d-i manual: xml status report
As the release of sarge is nearing, I wrote something like a status
report about its install manual at
[Thanks to Denis Barbier for reading the first draft]
I'd like you to comment on technical details (like which processing
tools are available on debian machines? How much nonfree is fop?)
Dumping here relevant part from above url:
Technical side of the beast
As you may noticed, the new install manual for sarge is written
in XML version of DocBook, which is preferred to old SGML
DocBook. This switch had to be done at some point, because SGML
DocBook will be unsupported from its authors in the future. The
switch invoves several things:
1. We have to use proper xml tags instead of wild sgml
2. We have no more marked selections.
3. We have to choose some new build system.
1. Proper xml tags
Converting parts of the old b-f manual to the new one was done
on some semiautomatical basis and a lot of handwork. I can say,
that currently written parts of d-i manual are valid xml
DocBook. (At least xsltproc doesn't complain and I can build
html and pdf out of it (more about that later)). For newcomers,
there is nice introduction in
2. No more marked selections
Marked selections allowed us to branch actual text depending on
architecture we are building for as well as other conditions,
Use <[ %s390; [ tapes ]]>
<[ %supports-floppy-boot; [ floppies ]]>
to boot the system.
These marked selections can be rewritten using profiling of xml
Use <phrase arch="s390">tapes</phrase>
to boot the system.
This is also done for currently written parts and it works fine,
as far as I can say.
The other thing is, that marked selections are used not only in
the text, but also in "metadata" definitions (infamous *.ent
files), which is much more tricky to get right. I rewrote these
definitions, so they work fine, but the source looks quite ugly
sometimes. This also means that there is no place for
lang-specific entities in *.ent files. These entities can be
(re)defined at the top of install.XX.xml file, if their
translators desire so.
And the last issue with profiling is a fact, that some entities
can't be profiled, because they go into some xml attribute like
which would expand to something forbidden like
<ulink url="some-url/<phrase arch='i368'>i368</phrase>
After some grepping through sources it seems that these
non-profilable entities are just &architecture;, &langext; and
&downloadable-file;. (Well, I didn't mention &releasename;, but
this is a non-issue, because it always holds only one value
common for all arches (I suppose everybody anxiously awaits
sarge, right?)). All non-profilable entities have to be handled
by the build system like shuffling symlinks or rewriting content
of some dynamic file before each arch build (done so in my proof
of concept build system).
3. Build system
Due to the point 1. we have to use another set of tools to get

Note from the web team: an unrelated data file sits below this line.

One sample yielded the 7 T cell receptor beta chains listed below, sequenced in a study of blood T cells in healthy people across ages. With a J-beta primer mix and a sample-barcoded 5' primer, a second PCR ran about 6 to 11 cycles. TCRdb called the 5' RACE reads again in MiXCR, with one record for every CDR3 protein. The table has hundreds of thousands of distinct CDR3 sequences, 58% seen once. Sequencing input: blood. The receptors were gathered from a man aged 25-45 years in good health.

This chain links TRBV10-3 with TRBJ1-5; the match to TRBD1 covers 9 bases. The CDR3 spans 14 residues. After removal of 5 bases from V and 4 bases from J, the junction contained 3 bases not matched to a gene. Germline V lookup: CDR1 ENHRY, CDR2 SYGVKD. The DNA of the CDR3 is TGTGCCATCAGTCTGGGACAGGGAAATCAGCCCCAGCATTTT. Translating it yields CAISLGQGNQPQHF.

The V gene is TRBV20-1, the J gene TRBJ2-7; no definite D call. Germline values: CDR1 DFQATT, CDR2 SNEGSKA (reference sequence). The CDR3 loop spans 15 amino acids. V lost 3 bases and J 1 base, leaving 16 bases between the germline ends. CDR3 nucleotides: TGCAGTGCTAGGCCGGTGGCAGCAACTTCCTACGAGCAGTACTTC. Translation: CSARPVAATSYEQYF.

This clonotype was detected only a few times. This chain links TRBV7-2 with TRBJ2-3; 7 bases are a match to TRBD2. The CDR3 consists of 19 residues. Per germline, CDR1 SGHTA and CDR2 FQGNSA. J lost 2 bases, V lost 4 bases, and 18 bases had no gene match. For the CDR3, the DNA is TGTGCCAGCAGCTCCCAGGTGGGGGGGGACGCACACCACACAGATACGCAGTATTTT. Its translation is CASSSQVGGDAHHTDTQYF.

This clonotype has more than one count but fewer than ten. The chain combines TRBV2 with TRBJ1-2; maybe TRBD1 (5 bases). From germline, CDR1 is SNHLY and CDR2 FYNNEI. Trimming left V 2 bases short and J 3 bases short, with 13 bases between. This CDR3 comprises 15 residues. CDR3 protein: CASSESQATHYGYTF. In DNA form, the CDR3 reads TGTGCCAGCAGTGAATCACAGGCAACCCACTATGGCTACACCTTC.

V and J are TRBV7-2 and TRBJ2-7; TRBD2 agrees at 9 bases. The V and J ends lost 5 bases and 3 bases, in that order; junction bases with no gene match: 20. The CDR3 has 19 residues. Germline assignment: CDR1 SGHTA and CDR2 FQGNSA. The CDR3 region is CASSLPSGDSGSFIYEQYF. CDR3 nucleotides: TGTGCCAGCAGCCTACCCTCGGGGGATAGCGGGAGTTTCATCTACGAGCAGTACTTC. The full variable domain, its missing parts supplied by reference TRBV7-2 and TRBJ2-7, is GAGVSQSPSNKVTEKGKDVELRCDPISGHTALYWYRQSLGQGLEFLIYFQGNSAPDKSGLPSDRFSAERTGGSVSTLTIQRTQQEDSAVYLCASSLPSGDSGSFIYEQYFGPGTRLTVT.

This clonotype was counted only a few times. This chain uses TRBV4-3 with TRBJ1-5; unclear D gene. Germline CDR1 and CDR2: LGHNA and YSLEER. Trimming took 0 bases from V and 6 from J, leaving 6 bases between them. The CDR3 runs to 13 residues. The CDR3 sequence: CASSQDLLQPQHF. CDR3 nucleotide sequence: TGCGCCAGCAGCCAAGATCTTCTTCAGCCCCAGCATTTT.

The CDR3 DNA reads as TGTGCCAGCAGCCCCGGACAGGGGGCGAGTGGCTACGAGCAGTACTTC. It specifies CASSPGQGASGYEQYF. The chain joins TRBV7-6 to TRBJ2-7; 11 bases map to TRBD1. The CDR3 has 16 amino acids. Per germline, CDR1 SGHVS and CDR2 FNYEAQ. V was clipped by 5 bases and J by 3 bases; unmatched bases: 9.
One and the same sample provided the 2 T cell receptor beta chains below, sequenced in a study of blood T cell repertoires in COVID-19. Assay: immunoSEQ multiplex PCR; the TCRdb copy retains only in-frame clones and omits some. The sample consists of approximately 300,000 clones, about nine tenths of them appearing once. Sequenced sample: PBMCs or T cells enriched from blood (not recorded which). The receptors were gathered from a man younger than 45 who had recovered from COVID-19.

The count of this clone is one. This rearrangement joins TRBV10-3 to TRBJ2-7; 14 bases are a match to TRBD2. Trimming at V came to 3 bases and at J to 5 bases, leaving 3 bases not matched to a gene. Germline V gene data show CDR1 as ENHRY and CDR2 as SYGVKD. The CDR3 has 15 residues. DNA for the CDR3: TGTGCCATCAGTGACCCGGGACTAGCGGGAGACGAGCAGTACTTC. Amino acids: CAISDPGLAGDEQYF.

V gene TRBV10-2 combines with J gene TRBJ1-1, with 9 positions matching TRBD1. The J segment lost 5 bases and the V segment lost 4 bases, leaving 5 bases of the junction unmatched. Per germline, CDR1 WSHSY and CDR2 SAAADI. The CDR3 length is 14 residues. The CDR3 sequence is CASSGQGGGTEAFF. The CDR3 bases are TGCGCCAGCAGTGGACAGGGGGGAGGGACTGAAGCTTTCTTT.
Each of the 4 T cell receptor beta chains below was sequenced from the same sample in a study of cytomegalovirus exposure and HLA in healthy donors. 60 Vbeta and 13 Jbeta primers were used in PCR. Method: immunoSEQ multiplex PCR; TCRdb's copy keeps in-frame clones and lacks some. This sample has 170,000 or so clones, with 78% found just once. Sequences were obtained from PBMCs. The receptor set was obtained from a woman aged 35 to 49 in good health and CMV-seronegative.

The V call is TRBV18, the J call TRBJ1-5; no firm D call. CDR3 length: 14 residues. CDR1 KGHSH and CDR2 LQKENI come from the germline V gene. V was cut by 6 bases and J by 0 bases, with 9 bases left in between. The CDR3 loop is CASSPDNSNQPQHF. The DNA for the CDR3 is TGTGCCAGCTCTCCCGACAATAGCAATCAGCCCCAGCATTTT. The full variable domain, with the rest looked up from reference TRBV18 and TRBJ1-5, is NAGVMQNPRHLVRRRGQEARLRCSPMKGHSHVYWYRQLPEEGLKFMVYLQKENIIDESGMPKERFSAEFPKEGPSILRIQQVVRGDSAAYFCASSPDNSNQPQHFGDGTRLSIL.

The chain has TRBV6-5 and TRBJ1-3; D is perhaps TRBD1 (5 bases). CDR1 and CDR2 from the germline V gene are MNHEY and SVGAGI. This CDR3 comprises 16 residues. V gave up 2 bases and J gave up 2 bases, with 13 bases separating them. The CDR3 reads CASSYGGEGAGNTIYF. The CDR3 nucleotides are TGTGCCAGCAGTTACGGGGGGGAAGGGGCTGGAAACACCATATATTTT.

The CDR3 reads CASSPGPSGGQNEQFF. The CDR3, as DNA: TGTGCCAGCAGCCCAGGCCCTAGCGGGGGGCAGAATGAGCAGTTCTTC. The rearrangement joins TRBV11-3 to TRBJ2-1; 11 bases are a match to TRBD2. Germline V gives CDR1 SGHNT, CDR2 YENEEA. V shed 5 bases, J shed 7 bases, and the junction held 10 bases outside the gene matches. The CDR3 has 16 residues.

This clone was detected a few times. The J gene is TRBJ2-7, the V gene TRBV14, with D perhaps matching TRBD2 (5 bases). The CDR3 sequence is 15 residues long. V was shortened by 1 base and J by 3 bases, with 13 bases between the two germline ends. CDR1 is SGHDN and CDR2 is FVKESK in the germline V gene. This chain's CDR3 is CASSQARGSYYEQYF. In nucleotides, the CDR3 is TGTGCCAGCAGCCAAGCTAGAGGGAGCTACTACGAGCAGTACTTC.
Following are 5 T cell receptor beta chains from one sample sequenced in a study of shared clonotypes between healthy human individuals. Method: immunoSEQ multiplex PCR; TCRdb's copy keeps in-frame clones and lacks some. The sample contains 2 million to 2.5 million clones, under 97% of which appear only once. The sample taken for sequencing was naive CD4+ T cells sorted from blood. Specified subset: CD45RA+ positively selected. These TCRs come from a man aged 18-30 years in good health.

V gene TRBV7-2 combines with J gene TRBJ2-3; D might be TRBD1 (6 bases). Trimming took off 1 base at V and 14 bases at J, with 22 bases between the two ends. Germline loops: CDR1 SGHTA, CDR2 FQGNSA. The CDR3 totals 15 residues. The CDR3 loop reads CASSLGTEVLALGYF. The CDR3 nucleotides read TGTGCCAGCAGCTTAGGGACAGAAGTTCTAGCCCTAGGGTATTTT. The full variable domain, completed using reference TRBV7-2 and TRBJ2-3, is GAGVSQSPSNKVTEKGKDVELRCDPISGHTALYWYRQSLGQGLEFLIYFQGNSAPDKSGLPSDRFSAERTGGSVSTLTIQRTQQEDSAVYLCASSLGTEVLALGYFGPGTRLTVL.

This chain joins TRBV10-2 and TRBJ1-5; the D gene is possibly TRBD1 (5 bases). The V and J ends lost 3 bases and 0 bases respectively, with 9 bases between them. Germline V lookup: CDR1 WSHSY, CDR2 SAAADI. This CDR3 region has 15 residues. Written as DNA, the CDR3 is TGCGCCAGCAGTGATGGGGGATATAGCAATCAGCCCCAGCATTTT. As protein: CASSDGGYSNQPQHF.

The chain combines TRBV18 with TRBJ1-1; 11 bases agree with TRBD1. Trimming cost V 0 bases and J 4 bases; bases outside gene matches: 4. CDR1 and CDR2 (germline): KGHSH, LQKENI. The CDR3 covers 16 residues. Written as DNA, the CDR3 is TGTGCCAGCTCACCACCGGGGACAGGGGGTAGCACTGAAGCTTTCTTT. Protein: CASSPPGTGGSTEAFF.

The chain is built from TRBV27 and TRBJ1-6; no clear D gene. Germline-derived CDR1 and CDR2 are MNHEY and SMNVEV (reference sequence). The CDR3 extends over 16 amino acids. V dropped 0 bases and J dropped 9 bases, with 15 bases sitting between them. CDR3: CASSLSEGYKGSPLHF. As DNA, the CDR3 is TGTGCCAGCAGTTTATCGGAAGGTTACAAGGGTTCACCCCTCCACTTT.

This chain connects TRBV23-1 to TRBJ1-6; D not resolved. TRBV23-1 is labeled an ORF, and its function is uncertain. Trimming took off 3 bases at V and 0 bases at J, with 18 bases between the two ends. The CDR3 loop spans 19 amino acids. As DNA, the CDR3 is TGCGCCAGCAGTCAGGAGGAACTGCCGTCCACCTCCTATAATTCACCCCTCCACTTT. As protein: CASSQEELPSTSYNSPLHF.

some .html, .txt, or .pdf output. Due to the point 2. we need
another way to pass profiling parameters to the processing
Let me start with the latter. Because we've lost marked
selections and conditional branching (<!ENTITY blah IGNORE> or
<!ENTITY blah INCLUDE>), we need to organize the *.ent files in
a slightly different way and push some information outside of
these files into the build script. (See my proof of concept
Back to the former item: new toolchain. There are basicaly three
1. Use xsl stylesheets and xsl processor (xsltproc, saxon) to
get nice .html and .fo (Formatting Objects). FO can be
transformed to various formats (.txt, .ps, .pdf) with fo
processor (fop, xmltex/passivetex).
2. Use dsssl styles and (open)jade to get .html and .rtf. When
we throw jadetex in, we can also get .pdf and .ps.
3. Use something like docbook2latex, but I don't consider this
as a viable alternative.
In general, xsl way is more modern and is The Way To Go(TM), the
glory of dsssl is fading. On the other hand saxon and fop are
java programs, so they depend on "non-free" java (don't know if
they work with gcj or kaffe). Xsltproc does its work
marvelously, but in stable it dies hard on profiling (you have
to use testing/unstable version). I do also recommend to use xsl
styles from testing/unstable. I've heard some bad things about
passivetex, but I can't confirm that myself, because it is not
in stable and installation of unstable version fails in the
process. Fop has some quirks regarding accented characters and
line layout is far away from TeX output we are used to.
Conclusion for technical side:
I did some proof of concept build system, which I use to verify
my work on document xml structure. You can download it from
It consists of updated *.ent files according to point 2., file
build.sh, which calls script buildone.sh for each language and
architecture to build. (Here can go some management code like
moving just-built doc to some safer location...). Buildone.sh
sets up profiling and calls the right tools (change various
variables inside to suit your needs). There are also three
style-*.xsl files, which can be used to customize output. Just
grab current debian-installer/doc/manual/en, drop it into the
unpacked directory and run e.g. ./buildone.sh powerpc en.
Used toolchain consists of xsltproc (.html and .fo) and fop
I'm not a DD, so I'd like to hear your oppinion about this. I do
understand we will need some DD to write nice build system,
which will be flexible and much more dynamic, so don't bash my
coding style, but the overal idea.